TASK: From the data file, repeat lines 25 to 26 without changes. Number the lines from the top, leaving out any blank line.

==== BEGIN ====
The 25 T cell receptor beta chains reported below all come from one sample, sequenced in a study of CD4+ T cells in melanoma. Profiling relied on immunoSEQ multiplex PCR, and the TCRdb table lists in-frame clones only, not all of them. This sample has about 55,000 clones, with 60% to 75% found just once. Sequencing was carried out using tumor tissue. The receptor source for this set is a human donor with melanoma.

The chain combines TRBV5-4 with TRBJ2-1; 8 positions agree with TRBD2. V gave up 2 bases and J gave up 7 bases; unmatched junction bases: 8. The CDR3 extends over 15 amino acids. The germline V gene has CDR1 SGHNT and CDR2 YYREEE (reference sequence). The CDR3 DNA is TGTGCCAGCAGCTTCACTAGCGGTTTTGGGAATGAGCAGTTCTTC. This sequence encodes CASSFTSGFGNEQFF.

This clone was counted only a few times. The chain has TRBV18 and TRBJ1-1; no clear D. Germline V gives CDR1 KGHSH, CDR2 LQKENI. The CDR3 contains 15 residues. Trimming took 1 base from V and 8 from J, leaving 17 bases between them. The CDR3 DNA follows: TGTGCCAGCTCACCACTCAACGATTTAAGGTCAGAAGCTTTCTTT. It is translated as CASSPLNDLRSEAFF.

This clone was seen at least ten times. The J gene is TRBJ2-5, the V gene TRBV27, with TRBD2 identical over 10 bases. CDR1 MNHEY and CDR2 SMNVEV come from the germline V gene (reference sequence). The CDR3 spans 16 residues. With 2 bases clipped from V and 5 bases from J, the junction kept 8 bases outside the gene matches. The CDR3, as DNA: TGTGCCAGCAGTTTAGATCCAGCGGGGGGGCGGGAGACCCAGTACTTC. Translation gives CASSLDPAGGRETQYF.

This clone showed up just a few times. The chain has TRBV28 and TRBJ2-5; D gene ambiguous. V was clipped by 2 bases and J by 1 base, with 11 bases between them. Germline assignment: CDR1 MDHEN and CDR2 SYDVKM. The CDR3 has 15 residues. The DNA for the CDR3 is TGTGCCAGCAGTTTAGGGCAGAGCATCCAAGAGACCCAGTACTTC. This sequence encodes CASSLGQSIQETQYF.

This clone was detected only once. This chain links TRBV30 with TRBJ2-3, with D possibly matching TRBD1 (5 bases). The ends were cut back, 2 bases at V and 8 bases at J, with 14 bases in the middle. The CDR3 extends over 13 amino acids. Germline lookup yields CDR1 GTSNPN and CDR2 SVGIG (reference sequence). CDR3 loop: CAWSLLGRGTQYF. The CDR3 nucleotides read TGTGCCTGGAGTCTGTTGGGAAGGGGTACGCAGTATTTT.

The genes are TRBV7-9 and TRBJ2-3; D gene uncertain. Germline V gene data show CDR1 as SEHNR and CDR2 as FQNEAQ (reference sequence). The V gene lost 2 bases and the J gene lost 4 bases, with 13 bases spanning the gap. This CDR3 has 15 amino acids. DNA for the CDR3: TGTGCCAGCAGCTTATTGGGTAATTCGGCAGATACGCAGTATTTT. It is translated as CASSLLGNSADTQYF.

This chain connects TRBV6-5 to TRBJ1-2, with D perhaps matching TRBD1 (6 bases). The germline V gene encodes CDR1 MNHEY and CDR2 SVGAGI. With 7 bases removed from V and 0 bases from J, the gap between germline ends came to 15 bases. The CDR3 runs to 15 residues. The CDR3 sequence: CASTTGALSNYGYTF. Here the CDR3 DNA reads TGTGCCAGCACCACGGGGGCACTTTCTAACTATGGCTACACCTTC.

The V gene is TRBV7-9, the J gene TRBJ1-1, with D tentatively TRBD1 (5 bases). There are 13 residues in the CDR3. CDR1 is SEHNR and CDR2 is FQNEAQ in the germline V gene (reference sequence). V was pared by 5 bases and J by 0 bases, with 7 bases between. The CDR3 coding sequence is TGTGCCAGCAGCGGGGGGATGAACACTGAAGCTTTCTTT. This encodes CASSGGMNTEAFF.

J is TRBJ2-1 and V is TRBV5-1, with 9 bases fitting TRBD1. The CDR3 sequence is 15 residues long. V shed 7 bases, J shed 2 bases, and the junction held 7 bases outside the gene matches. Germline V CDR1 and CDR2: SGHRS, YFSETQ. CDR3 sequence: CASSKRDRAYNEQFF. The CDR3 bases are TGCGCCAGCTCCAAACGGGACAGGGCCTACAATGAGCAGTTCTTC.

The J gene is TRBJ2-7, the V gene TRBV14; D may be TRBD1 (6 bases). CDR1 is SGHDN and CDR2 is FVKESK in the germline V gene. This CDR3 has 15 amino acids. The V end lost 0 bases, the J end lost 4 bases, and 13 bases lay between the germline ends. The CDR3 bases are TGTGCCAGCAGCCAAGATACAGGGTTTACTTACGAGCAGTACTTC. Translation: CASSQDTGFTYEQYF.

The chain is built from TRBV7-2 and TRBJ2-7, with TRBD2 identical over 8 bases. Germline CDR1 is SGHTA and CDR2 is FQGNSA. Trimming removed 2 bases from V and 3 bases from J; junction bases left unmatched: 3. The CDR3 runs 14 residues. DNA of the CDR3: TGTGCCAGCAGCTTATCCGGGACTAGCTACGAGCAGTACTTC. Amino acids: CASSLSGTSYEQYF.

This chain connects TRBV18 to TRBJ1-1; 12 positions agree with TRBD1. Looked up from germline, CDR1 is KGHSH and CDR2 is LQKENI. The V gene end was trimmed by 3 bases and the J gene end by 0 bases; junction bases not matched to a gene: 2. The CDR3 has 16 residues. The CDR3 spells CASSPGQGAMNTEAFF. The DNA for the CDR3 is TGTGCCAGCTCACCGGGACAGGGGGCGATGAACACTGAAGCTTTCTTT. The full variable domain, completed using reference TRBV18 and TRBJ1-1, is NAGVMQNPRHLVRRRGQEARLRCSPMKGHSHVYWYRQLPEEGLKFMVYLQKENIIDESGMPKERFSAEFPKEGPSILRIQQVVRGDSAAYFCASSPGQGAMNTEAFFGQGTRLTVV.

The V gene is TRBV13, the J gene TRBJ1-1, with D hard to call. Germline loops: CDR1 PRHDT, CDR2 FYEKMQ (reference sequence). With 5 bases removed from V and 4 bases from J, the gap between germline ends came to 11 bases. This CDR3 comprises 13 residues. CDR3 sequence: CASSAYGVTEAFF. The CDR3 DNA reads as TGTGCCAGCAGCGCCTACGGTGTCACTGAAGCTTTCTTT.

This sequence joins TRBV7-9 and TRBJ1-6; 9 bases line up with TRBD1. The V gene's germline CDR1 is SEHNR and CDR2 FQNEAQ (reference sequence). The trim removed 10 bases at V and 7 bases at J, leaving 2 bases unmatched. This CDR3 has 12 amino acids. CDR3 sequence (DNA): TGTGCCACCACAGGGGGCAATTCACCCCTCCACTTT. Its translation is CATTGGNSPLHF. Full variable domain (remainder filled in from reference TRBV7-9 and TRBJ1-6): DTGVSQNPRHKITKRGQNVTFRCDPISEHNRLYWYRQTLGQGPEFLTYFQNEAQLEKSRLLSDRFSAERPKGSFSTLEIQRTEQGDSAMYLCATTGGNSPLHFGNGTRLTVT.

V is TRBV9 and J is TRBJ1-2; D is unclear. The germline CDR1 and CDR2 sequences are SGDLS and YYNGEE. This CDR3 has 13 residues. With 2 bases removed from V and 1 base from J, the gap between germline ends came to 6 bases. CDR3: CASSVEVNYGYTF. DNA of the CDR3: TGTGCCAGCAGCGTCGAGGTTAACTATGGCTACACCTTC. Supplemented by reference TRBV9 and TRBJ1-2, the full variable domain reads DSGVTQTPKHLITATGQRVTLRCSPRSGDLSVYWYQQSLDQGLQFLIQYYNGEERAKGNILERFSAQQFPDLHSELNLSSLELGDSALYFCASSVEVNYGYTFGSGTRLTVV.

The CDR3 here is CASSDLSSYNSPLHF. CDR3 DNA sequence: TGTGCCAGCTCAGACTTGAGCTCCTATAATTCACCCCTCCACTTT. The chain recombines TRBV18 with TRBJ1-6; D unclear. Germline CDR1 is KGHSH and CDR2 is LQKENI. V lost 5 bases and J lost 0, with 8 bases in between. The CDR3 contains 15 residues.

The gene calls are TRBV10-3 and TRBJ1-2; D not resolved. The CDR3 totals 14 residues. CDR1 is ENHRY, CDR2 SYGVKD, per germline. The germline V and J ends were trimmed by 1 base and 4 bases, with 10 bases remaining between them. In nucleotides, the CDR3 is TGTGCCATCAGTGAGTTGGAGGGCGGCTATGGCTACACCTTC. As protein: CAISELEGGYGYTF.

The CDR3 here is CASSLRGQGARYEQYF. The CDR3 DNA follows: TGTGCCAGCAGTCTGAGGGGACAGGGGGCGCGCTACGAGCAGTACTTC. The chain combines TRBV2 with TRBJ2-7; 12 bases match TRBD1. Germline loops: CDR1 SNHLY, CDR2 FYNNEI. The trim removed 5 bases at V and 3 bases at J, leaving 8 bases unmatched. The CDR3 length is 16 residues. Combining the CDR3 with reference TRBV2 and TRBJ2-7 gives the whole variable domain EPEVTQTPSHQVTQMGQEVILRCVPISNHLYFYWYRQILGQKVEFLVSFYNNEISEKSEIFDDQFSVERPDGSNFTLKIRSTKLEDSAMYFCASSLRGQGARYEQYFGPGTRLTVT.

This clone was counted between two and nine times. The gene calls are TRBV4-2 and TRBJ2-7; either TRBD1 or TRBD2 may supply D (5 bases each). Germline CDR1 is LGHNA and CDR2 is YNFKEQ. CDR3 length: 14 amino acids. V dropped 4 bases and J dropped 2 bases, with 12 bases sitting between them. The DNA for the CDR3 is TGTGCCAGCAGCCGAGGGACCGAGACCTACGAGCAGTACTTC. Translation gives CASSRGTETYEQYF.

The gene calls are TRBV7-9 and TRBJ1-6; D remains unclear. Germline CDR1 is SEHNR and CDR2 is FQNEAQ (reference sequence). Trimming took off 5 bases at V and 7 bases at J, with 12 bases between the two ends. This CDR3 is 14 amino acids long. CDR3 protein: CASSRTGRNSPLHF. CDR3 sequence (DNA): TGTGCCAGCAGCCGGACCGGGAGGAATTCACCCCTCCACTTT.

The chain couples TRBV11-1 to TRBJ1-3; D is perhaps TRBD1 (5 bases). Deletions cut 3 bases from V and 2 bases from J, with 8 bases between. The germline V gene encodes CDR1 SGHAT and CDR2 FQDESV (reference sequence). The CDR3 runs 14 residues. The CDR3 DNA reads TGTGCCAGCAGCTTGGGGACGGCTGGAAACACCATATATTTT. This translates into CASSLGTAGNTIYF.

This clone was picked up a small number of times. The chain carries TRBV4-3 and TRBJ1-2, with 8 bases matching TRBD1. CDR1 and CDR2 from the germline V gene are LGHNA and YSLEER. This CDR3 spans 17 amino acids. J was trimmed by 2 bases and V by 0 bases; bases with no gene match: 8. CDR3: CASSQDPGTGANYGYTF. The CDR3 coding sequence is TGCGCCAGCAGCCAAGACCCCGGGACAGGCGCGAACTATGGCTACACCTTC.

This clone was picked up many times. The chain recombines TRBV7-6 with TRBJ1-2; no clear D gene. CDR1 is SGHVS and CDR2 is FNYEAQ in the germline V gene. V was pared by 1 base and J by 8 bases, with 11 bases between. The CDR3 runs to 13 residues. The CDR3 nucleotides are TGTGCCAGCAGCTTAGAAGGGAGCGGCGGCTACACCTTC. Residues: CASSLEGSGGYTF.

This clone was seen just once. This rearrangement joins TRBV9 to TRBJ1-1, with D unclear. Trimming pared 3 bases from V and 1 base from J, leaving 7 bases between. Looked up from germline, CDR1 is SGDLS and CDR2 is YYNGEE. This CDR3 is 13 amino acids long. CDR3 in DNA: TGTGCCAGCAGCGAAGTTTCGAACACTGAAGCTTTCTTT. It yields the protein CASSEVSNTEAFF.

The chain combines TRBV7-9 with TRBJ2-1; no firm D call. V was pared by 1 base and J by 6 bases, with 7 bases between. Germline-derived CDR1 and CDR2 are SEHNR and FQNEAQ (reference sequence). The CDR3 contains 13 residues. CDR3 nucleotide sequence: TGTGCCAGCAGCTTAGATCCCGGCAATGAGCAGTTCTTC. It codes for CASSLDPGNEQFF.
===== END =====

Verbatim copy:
This clone was seen just once. This rearrangement joins TRBV9 to TRBJ1-1, with D unclear. Trimming pared 3 bases from V and 1 base from J, leaving 7 bases between. Looked up from germline, CDR1 is SGDLS and CDR2 is YYNGEE. This CDR3 is 13 amino acids long. CDR3 in DNA: TGTGCCAGCAGCGAAGTTTCGAACACTGAAGCTTTCTTT. It yields the protein CASSEVSNTEAFF.

The chain combines TRBV7-9 with TRBJ2-1; no firm D call. V was pared by 1 base and J by 6 bases, with 7 bases between. Germline-derived CDR1 and CDR2 are SEHNR and FQNEAQ (reference sequence). The CDR3 contains 13 residues. CDR3 nucleotide sequence: TGTGCCAGCAGCTTAGATCCCGGCAATGAGCAGTTCTTC. It codes for CASSLDPGNEQFF.